Monthly Archives: February 2010

A recent study concluded that few companies achieved any return on their supply chain project investment. More than 850 companies were surveyed, including those that had highly publicized supply chain failures. One of the authors of the study, Vinod Singhal, said, “Much of the evidence [for payoff] is anecdotal.” Robert Austin of Harvard University, says, “Only a few lucky companies can prove that they achieved any real payoff from their SCM (supply chain management) efforts.”

With all these smart people working on supply chain management initiatives, why are there so few examples of real successful SCM improvements? Why, if management spends millions of dollars on supply chain management technology, aren’t we seeing breakthrough improvements in supply chain efficiency?

There are three fundamental mistakes managers make in supply chain management:

  1. Supply Chain improvement is about efficiency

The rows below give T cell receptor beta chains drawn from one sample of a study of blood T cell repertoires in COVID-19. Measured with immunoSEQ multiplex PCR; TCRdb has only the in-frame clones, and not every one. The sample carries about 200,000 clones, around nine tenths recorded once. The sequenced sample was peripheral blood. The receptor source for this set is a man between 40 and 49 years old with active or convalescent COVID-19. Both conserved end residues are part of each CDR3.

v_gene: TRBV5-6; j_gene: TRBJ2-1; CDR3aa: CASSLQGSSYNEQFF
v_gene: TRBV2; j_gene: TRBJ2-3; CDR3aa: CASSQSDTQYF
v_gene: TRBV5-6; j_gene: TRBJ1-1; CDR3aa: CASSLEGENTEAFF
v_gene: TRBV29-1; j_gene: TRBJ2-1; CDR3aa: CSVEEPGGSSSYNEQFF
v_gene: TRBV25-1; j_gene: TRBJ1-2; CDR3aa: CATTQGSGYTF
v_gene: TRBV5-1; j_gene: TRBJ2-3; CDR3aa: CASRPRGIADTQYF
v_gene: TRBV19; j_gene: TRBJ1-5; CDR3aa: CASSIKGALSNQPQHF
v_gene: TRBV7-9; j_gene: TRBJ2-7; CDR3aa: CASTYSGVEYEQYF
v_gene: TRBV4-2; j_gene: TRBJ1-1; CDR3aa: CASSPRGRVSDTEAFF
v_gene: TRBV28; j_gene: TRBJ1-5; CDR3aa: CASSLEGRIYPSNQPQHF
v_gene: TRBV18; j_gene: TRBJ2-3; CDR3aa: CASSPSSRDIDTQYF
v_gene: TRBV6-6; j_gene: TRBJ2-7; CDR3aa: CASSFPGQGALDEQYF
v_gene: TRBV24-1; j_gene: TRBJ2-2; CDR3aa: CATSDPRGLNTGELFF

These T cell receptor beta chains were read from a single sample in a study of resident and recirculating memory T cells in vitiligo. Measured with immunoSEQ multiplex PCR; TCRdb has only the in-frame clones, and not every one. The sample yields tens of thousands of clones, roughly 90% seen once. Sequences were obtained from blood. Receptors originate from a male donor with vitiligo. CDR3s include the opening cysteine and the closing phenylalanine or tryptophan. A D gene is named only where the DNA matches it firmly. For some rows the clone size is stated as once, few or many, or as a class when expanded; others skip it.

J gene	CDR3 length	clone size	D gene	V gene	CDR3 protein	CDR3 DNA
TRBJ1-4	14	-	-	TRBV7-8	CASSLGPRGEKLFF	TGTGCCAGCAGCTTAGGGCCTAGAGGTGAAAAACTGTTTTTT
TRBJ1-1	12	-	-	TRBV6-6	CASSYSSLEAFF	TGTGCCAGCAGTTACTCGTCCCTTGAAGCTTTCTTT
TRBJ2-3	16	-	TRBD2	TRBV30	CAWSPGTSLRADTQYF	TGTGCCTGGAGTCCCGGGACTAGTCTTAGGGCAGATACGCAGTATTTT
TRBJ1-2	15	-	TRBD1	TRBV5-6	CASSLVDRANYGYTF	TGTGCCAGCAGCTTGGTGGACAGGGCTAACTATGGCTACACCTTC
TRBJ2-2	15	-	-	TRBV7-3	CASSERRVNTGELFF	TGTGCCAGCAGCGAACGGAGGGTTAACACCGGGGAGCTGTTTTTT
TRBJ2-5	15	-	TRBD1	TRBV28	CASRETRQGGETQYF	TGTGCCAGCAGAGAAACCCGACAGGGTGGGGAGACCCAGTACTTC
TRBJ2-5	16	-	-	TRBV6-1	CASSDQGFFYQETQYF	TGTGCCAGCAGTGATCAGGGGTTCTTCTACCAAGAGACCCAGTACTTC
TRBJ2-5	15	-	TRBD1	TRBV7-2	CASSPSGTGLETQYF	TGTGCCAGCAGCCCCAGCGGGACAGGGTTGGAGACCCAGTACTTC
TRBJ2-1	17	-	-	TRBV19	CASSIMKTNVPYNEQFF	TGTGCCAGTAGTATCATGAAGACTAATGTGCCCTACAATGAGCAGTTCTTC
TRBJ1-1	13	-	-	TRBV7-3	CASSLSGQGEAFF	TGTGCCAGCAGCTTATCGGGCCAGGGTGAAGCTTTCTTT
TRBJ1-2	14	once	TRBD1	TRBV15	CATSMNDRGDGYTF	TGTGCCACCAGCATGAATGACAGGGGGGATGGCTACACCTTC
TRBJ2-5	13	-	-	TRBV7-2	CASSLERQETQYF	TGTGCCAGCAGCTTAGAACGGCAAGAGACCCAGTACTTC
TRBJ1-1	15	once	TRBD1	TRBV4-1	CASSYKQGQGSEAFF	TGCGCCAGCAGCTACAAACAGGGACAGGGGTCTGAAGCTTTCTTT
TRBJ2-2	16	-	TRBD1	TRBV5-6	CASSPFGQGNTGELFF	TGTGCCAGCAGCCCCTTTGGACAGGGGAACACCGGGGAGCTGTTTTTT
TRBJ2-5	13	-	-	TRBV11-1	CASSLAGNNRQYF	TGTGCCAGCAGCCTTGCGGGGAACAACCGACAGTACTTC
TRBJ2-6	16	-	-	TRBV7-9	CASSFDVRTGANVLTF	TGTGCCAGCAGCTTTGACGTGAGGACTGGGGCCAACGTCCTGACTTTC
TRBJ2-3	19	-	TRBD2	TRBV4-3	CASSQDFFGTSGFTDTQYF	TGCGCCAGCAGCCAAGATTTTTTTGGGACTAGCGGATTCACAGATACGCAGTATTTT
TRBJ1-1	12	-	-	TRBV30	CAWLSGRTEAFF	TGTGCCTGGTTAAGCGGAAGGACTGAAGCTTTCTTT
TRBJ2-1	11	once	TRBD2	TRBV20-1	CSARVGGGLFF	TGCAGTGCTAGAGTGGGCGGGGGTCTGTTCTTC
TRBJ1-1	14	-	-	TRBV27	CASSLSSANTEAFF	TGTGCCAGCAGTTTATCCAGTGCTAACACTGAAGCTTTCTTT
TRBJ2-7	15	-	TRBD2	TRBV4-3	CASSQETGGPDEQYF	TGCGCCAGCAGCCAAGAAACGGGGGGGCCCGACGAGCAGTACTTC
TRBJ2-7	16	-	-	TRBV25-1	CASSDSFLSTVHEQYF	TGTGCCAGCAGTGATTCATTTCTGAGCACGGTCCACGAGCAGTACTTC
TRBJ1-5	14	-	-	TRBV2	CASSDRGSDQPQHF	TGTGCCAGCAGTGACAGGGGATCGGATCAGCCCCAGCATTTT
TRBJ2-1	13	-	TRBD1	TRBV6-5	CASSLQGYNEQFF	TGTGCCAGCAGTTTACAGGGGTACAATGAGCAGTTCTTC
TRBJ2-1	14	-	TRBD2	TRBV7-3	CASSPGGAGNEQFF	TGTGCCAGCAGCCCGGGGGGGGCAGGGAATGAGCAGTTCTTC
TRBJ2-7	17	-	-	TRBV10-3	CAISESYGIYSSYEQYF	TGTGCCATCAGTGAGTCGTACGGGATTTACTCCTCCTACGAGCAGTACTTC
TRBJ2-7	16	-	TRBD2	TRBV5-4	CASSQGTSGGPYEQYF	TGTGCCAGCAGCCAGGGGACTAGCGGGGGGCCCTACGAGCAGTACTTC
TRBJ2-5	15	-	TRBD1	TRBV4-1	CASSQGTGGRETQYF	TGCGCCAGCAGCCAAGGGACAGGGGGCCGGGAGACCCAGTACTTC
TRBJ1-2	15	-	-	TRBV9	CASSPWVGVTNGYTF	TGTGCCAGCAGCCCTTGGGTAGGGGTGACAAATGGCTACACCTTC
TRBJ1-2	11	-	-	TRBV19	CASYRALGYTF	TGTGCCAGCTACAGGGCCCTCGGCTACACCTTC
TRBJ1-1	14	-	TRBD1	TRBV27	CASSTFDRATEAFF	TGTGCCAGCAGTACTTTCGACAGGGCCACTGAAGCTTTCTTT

2. Supply Chain improvement is about technology
  3. Supply Chain design is best done by the supply chain experts

The key to improve supply chain performance is to treat the supply chain as a system, where efficiency is a by-product of system performance, not a precursor to system performance. The emphasis in supply chain management must be first on performance – delivering product (and components) reliably. Only when that objective is accomplished, can managers focus on driving cost from the system.

Read the complete article and see a diagram of  on the Demand-Pull Supply Chain

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